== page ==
OK, maybe that was a poor reference to '80s television, but even if you didn't watch "Dynasty," you might have noticed that buzzword popping up in that decade, partially because of what the Steelers had just accomplished and partially because of what the 49ers were in the process of doing: stringing together championships while building, well, a dynasty.
With that in mind, I've ranked the five dynasties that were featured in "Dynasty Month," as you'll see below. Now I ask you to do the same ... @HarrisonNFL is the place. Surely nothing could inspire more opinionated responses than an exercise like this.
It should be mentioned that none of the dynasties below could have existed if not for the presence of some quality adversaries. We're thinking of the '90s Cowboys, who twice had to take out the Buffalo Bills to hoist the Lombardi Trophy. Buffalo lost owner Ralph Wilson Jr. last month, and franchise quarterback Jim Kelly is fighting the good fight against cancer. It takes greatness to challenge greatness ... Wilson and Kelly had it.
Speaking of the Bills, another one of their longtime rivals kicks off our list as the fifth-greatest dynasty ...
NOTE: Each dynasty is listed along with the length of its dynastic run, its best team and an explanation of its ranking. Click on each team's name to see my all-time squad for the franchise.
The run: 2001-present
The lowdown: Bill Belichick has built a dynasty during what is, without question, the toughest era in which to do so. The Pats won it all in the 2001 season -- Belichick's second year at the helm -- and also reigned supreme in 2003 and 2004, making New England just the second NFL team to capture three Super Bowl titles in a span of four years (joining the '90s Cowboys). And while Tom Brady and Co. have not grasped the Lombardi Trophy since then, they've only missed the playoffs once -- in 2008, when Brady went down with a season-ending injury in Week 1. And it wasn't like that was a down year in Foxborough; New England finished 11-5 with the little-known Matt Cassel taking snaps in Brady's stead. All told, in the past 13 seasons, the Pats have been to five Super Bowls, made the postseason 11 times and had nary a losing campaign.
Their best team: The 2007 squad, though it lost Super Bowl XLII on David Tyree's cranial theatrics, is still the best. The club went 16-0 in the regular season -- just the second time a team posted an unblemished record in the past 70 years -- while sporting a staggering point differential (315).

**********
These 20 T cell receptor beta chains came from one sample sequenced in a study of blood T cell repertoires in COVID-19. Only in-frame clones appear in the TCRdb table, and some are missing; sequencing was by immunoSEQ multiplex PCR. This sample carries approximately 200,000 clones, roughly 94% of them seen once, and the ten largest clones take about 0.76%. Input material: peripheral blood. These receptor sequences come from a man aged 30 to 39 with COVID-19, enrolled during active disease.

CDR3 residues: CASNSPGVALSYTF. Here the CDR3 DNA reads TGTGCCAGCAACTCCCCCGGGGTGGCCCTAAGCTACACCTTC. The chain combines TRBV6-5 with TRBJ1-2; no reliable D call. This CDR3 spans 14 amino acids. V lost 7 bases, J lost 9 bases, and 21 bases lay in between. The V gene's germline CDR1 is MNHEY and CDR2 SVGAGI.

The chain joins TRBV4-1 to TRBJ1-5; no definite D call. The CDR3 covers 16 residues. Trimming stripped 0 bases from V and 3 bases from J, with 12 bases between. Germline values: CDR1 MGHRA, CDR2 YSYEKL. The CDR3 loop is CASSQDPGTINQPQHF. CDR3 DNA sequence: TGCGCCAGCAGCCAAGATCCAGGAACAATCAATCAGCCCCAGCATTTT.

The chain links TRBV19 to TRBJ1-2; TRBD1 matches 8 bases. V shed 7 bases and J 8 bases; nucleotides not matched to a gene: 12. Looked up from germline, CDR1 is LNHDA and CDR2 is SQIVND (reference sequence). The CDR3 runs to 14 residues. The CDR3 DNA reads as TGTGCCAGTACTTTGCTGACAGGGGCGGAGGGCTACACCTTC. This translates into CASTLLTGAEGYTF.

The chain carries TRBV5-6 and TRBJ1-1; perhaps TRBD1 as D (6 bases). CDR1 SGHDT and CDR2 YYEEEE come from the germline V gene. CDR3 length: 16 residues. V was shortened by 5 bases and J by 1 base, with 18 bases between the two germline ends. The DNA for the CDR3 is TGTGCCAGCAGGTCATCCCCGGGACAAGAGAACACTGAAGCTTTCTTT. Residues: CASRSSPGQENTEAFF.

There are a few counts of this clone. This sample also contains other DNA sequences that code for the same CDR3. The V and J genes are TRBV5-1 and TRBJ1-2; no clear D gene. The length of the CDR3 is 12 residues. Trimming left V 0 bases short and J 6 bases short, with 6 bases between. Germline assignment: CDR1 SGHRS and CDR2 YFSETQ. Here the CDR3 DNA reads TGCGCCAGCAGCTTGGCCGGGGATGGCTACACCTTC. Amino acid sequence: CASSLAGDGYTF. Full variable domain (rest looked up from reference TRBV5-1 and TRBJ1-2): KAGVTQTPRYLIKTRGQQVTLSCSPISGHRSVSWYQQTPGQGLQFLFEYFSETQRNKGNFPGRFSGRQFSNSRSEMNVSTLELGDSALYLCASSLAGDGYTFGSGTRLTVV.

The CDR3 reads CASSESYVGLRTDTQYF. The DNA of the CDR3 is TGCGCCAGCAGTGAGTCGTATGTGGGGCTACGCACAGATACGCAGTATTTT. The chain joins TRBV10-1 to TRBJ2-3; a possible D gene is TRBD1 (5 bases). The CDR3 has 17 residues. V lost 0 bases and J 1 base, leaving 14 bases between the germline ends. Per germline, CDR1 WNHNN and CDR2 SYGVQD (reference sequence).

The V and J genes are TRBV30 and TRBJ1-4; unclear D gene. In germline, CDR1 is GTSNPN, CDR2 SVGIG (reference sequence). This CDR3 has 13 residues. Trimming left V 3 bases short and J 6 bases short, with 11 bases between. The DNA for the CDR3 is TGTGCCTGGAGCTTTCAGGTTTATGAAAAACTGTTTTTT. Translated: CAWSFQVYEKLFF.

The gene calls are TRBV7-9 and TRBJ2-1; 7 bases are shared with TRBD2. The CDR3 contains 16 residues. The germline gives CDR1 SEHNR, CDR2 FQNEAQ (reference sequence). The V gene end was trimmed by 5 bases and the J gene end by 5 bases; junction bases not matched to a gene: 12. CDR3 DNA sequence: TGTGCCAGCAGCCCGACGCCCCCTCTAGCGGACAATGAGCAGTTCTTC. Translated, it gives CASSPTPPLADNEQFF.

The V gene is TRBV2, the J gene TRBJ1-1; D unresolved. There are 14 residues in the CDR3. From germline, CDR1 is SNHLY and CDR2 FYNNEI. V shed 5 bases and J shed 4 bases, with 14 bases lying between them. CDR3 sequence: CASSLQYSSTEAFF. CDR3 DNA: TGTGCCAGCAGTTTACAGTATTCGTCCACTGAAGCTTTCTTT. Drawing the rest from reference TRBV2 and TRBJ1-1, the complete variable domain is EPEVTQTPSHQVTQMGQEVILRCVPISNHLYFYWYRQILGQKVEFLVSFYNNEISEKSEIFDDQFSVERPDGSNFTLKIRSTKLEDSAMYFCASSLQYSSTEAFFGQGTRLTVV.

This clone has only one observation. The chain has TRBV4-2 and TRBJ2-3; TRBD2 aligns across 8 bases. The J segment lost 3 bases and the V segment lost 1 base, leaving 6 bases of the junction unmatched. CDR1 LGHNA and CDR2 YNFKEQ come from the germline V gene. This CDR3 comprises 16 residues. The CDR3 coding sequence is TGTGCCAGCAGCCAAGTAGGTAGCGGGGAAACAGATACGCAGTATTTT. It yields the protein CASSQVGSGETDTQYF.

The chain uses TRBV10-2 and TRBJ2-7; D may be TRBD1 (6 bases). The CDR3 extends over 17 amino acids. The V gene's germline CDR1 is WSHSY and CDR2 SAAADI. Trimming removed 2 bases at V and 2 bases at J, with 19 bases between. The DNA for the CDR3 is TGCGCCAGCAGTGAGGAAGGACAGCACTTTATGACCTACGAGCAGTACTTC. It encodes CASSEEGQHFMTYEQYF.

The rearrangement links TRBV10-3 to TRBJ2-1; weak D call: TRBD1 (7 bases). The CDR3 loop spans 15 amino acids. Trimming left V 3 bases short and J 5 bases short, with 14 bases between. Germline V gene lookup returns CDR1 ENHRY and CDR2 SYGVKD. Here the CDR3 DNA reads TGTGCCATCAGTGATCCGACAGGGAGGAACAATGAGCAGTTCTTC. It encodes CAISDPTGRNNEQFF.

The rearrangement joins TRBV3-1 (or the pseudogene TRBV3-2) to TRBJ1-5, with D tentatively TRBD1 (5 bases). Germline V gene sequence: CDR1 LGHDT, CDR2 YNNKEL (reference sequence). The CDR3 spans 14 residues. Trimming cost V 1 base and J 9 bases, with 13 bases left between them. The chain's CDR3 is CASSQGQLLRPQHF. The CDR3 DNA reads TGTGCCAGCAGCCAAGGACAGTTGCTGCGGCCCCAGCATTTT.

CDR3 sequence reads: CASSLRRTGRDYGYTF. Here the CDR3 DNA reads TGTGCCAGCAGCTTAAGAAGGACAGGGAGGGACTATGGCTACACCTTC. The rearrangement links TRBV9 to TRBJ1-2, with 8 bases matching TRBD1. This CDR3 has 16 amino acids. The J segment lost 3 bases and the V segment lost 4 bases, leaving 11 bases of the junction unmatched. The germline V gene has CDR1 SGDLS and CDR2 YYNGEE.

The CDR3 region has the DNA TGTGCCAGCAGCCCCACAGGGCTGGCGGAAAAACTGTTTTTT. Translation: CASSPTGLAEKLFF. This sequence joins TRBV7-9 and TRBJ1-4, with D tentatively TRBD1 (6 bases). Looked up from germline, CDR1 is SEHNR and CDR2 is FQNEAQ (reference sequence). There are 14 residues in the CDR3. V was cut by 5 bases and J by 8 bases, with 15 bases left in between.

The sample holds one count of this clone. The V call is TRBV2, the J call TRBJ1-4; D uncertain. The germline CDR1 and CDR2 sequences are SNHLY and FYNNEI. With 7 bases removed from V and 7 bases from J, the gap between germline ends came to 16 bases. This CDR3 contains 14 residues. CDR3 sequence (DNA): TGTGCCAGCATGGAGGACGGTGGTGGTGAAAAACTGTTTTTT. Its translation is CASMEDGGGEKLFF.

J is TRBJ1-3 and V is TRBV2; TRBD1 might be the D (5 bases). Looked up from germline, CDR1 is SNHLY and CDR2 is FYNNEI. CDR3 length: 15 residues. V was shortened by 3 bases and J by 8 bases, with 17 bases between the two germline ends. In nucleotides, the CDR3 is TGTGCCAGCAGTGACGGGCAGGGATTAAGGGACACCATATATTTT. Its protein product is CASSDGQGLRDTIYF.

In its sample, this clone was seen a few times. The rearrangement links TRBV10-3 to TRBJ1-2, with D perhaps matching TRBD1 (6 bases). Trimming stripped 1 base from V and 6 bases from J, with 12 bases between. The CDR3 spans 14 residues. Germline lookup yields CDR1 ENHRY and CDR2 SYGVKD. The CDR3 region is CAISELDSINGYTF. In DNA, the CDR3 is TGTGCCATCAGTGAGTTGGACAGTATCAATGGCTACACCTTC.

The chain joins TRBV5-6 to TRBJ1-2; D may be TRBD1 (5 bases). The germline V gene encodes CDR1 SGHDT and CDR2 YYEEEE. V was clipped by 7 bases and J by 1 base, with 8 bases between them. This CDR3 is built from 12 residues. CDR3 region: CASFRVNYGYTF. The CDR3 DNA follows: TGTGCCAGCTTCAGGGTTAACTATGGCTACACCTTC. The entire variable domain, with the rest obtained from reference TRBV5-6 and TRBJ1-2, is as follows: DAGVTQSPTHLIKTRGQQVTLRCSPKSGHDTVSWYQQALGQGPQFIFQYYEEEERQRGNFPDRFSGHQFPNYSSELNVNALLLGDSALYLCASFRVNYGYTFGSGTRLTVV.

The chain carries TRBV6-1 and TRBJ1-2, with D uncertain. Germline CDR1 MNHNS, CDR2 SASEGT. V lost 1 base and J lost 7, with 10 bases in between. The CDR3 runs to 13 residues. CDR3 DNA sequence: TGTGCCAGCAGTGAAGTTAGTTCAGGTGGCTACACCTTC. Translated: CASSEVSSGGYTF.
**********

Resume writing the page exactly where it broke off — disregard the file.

Why the Patriots are No. 5: I don't want to disparage what Belichick has crafted, but the bottom line is a harsh one. Of all the franchises on this list, the Pats have the least Super Bowl wins and a comparative lack of Hall of Fame-caliber players.
The run: 1981-1998
The lowdown: What started with Bill Walsh's scratch on a chalkboard morphed into a tidal wave of change in offensive football -- as well as five Super Bowl wins in 14 years. The West Coast offense came to be known to most fans -- and many future offensive coordinators -- through the lips of Pat Summerall and John Madden, who called many of the Niners' games on CBS in the '80s. Joe Montana, Dwight Clark, Jerry Rice, Roger Craig and Walsh's game-planning dominated most of the decade, but the defense also had its share of moments, putting up great performances in Super Bowls XIX and XXIV. Meanwhile, Super Bowls XVI and XXIII -- both narrow wins over the Bengals -- solidified Walsh's squad as the team of the '80s. And they weren't done when the calendar flipped; starting with the 1990 season, the Niners played in four of five NFC Championship Games, closing out the 1994 campaign with another Super Bowl title. San Francisco didn't have a losing season in the '90s until 1999.